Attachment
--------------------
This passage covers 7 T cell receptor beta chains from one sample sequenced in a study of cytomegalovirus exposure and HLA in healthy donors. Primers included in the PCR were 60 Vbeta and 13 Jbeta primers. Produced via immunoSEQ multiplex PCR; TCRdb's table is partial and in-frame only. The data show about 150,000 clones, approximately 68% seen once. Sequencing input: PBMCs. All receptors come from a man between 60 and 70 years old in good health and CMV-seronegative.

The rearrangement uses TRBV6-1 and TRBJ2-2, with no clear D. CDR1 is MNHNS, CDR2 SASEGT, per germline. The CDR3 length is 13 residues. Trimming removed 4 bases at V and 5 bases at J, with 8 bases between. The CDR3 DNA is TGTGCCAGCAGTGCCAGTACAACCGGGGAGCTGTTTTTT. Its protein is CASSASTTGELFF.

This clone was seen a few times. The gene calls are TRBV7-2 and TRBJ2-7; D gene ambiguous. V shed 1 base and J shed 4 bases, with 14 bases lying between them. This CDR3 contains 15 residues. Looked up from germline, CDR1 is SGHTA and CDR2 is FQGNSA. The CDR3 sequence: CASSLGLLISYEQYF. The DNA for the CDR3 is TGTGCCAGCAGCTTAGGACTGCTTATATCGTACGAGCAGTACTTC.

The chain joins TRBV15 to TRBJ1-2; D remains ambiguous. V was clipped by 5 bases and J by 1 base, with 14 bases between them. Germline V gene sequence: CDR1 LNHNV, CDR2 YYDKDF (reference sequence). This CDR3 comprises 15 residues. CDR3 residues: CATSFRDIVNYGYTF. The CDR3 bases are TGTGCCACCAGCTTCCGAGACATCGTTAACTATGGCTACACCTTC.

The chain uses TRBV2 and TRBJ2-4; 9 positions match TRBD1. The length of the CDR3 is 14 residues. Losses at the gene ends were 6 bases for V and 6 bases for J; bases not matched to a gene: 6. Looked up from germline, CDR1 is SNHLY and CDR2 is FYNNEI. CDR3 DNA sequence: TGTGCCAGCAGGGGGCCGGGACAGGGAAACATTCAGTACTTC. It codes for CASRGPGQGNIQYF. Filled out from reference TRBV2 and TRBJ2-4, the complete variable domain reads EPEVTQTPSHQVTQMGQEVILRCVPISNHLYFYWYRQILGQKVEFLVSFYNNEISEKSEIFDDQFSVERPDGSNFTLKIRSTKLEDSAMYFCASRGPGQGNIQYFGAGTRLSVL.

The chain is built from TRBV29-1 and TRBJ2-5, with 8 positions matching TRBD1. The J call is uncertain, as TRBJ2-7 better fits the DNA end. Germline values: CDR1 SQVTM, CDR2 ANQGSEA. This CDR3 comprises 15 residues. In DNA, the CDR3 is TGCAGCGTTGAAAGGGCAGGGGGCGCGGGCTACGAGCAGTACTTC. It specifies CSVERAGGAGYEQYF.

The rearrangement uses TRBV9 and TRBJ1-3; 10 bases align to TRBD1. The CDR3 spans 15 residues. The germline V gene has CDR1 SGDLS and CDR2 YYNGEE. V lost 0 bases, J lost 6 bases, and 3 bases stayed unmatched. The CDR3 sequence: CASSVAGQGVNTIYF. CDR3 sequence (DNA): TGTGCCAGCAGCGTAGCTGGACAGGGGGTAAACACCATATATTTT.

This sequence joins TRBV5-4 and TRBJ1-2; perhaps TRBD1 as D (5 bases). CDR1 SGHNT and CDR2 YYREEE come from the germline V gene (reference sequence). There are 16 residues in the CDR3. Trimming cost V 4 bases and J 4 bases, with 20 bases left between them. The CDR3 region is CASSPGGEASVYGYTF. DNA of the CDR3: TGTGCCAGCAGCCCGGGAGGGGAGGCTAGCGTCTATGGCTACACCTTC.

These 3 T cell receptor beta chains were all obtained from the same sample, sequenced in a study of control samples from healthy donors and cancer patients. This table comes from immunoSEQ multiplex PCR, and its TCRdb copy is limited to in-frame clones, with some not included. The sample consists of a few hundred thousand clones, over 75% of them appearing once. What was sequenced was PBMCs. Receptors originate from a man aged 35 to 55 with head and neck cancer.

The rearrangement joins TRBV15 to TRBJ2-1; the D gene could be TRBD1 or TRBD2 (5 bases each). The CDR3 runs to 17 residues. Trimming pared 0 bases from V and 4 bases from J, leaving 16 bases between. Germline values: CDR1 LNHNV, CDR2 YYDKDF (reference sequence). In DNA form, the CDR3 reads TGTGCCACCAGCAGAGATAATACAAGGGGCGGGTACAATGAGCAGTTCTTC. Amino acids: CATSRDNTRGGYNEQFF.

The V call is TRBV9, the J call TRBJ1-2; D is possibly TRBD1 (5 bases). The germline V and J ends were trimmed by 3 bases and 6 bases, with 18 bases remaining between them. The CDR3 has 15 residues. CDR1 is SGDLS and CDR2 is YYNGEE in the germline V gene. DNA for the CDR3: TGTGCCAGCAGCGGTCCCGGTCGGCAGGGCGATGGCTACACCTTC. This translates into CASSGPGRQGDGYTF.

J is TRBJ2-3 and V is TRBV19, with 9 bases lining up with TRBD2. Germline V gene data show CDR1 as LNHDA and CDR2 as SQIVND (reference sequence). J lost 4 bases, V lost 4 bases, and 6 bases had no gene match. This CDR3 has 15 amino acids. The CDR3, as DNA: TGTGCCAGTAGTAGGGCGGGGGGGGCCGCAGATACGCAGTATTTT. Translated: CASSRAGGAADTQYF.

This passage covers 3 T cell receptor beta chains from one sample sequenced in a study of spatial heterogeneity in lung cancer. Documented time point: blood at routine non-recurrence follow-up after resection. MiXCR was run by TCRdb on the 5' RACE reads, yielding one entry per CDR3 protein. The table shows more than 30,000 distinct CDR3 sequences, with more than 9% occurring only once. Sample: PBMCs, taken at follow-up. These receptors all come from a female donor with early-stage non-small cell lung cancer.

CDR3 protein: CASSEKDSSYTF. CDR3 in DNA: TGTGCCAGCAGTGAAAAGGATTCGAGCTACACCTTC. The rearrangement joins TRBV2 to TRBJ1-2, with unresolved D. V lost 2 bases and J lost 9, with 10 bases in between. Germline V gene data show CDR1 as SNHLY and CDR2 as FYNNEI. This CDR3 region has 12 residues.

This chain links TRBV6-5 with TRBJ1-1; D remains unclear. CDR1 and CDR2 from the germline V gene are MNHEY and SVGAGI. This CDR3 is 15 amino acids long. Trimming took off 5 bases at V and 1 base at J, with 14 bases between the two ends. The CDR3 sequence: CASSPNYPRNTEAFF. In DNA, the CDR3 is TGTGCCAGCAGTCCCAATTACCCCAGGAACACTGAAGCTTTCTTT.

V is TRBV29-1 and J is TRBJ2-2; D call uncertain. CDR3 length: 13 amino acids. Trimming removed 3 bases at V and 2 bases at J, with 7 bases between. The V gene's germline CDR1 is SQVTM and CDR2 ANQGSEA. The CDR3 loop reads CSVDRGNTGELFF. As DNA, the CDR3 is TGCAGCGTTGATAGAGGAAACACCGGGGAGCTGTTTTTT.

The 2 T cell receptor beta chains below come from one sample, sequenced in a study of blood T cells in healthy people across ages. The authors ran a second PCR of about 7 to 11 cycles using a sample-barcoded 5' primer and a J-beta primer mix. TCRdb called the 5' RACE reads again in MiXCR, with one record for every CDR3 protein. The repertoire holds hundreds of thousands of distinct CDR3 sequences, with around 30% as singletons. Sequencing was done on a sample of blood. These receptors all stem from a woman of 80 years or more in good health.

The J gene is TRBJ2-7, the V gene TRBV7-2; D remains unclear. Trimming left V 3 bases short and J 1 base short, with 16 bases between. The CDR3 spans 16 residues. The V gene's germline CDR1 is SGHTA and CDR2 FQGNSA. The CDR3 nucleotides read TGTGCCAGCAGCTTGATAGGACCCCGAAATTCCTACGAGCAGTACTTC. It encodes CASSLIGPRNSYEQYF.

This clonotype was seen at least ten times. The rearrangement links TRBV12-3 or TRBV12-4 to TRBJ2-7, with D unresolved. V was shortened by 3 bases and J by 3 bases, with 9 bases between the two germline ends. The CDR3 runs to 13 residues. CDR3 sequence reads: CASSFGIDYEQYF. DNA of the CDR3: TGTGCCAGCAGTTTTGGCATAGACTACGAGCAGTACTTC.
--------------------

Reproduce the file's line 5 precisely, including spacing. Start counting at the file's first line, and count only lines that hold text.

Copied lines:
The chain uses TRBV2 and TRBJ2-4; 9 positions match TRBD1. The length of the CDR3 is 14 residues. Losses at the gene ends were 6 bases for V and 6 bases for J; bases not matched to a gene: 6. Looked up from germline, CDR1 is SNHLY and CDR2 is FYNNEI. CDR3 DNA sequence: TGTGCCAGCAGGGGGCCGGGACAGGGAAACATTCAGTACTTC. It codes for CASRGPGQGNIQYF. Filled out from reference TRBV2 and TRBJ2-4, the complete variable domain reads EPEVTQTPSHQVTQMGQEVILRCVPISNHLYFYWYRQILGQKVEFLVSFYNNEISEKSEIFDDQFSVERPDGSNFTLKIRSTKLEDSAMYFCASRGPGQGNIQYFGAGTRLSVL.